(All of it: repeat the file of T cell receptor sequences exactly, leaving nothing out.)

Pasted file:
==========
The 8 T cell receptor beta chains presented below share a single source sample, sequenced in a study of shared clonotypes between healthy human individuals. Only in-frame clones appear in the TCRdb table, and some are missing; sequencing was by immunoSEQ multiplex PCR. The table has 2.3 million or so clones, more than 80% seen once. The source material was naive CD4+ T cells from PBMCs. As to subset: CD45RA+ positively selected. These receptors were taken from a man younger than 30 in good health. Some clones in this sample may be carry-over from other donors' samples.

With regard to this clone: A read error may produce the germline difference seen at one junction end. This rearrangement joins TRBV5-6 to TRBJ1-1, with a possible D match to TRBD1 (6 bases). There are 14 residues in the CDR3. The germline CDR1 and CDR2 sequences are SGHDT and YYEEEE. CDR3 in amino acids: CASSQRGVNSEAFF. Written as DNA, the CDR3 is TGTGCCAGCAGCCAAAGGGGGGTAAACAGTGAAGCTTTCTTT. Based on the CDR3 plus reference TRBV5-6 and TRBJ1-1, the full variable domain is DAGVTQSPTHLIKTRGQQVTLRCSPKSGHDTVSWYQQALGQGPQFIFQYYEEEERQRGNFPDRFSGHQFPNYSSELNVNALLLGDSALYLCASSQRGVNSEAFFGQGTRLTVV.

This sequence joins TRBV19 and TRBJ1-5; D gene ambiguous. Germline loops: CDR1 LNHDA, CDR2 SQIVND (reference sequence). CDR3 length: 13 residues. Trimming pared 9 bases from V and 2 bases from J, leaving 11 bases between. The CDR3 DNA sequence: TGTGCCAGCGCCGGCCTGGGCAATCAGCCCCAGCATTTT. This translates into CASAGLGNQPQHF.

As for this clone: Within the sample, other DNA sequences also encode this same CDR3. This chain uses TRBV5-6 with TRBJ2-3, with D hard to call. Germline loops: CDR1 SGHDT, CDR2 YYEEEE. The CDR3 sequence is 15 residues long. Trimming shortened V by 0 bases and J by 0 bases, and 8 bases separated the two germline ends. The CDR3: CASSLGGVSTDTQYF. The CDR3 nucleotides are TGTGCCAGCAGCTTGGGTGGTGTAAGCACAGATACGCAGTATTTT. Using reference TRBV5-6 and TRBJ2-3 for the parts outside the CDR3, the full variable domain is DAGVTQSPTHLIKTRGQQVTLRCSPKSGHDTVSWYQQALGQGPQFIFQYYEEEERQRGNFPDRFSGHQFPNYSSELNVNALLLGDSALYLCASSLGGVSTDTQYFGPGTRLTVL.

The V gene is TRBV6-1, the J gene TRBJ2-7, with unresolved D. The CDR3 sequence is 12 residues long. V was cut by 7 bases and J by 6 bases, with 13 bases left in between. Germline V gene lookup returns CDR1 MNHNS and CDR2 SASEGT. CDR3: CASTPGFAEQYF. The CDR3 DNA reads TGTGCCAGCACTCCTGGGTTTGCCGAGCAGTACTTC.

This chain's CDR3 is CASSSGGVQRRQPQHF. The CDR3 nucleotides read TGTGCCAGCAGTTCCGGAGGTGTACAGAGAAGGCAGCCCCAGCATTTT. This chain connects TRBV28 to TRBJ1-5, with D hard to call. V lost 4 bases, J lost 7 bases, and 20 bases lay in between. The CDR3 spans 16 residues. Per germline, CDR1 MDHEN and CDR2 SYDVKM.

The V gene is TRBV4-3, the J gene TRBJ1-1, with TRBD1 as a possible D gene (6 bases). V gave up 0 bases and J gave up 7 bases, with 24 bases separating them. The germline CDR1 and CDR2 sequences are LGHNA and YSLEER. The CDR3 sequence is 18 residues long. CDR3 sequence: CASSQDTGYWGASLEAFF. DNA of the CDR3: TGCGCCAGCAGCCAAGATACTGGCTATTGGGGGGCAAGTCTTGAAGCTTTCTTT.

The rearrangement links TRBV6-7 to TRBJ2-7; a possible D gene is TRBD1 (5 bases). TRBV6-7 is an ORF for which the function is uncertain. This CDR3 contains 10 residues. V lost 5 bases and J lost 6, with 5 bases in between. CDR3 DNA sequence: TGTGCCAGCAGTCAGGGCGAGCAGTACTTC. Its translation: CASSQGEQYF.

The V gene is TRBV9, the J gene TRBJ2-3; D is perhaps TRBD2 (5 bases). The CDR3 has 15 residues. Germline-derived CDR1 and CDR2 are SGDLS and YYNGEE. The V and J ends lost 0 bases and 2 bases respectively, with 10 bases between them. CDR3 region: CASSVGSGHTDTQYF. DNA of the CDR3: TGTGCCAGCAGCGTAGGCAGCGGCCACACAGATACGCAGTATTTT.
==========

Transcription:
The 8 T cell receptor beta chains presented below share a single source sample, sequenced in a study of shared clonotypes between healthy human individuals. Only in-frame clones appear in the TCRdb table, and some are missing; sequencing was by immunoSEQ multiplex PCR. The table has 2.3 million or so clones, more than 80% seen once. The source material was naive CD4+ T cells from PBMCs. As to subset: CD45RA+ positively selected. These receptors were taken from a man younger than 30 in good health. Some clones in this sample may be carry-over from other donors' samples.

With regard to this clone: A read error may produce the germline difference seen at one junction end. This rearrangement joins TRBV5-6 to TRBJ1-1, with a possible D match to TRBD1 (6 bases). There are 14 residues in the CDR3. The germline CDR1 and CDR2 sequences are SGHDT and YYEEEE. CDR3 in amino acids: CASSQRGVNSEAFF. Written as DNA, the CDR3 is TGTGCCAGCAGCCAAAGGGGGGTAAACAGTGAAGCTTTCTTT. Based on the CDR3 plus reference TRBV5-6 and TRBJ1-1, the full variable domain is DAGVTQSPTHLIKTRGQQVTLRCSPKSGHDTVSWYQQALGQGPQFIFQYYEEEERQRGNFPDRFSGHQFPNYSSELNVNALLLGDSALYLCASSQRGVNSEAFFGQGTRLTVV.

This sequence joins TRBV19 and TRBJ1-5; D gene ambiguous. Germline loops: CDR1 LNHDA, CDR2 SQIVND (reference sequence). CDR3 length: 13 residues. Trimming pared 9 bases from V and 2 bases from J, leaving 11 bases between. The CDR3 DNA sequence: TGTGCCAGCGCCGGCCTGGGCAATCAGCCCCAGCATTTT. This translates into CASAGLGNQPQHF.

As for this clone: Within the sample, other DNA sequences also encode this same CDR3. This chain uses TRBV5-6 with TRBJ2-3, with D hard to call. Germline loops: CDR1 SGHDT, CDR2 YYEEEE. The CDR3 sequence is 15 residues long. Trimming shortened V by 0 bases and J by 0 bases, and 8 bases separated the two germline ends. The CDR3: CASSLGGVSTDTQYF. The CDR3 nucleotides are TGTGCCAGCAGCTTGGGTGGTGTAAGCACAGATACGCAGTATTTT. Using reference TRBV5-6 and TRBJ2-3 for the parts outside the CDR3, the full variable domain is DAGVTQSPTHLIKTRGQQVTLRCSPKSGHDTVSWYQQALGQGPQFIFQYYEEEERQRGNFPDRFSGHQFPNYSSELNVNALLLGDSALYLCASSLGGVSTDTQYFGPGTRLTVL.

The V gene is TRBV6-1, the J gene TRBJ2-7, with unresolved D. The CDR3 sequence is 12 residues long. V was cut by 7 bases and J by 6 bases, with 13 bases left in between. Germline V gene lookup returns CDR1 MNHNS and CDR2 SASEGT. CDR3: CASTPGFAEQYF. The CDR3 DNA reads TGTGCCAGCACTCCTGGGTTTGCCGAGCAGTACTTC.

This chain's CDR3 is CASSSGGVQRRQPQHF. The CDR3 nucleotides read TGTGCCAGCAGTTCCGGAGGTGTACAGAGAAGGCAGCCCCAGCATTTT. This chain connects TRBV28 to TRBJ1-5, with D hard to call. V lost 4 bases, J lost 7 bases, and 20 bases lay in between. The CDR3 spans 16 residues. Per germline, CDR1 MDHEN and CDR2 SYDVKM.

The V gene is TRBV4-3, the J gene TRBJ1-1, with TRBD1 as a possible D gene (6 bases). V gave up 0 bases and J gave up 7 bases, with 24 bases separating them. The germline CDR1 and CDR2 sequences are LGHNA and YSLEER. The CDR3 sequence is 18 residues long. CDR3 sequence: CASSQDTGYWGASLEAFF. DNA of the CDR3: TGCGCCAGCAGCCAAGATACTGGCTATTGGGGGGCAAGTCTTGAAGCTTTCTTT.

The rearrangement links TRBV6-7 to TRBJ2-7; a possible D gene is TRBD1 (5 bases). TRBV6-7 is an ORF for which the function is uncertain. This CDR3 contains 10 residues. V lost 5 bases and J lost 6, with 5 bases in between. CDR3 DNA sequence: TGTGCCAGCAGTCAGGGCGAGCAGTACTTC. Its translation: CASSQGEQYF.

The V gene is TRBV9, the J gene TRBJ2-3; D is perhaps TRBD2 (5 bases). The CDR3 has 15 residues. Germline-derived CDR1 and CDR2 are SGDLS and YYNGEE. The V and J ends lost 0 bases and 2 bases respectively, with 10 bases between them. CDR3 region: CASSVGSGHTDTQYF. DNA of the CDR3: TGTGCCAGCAGCGTAGGCAGCGGCCACACAGATACGCAGTATTTT.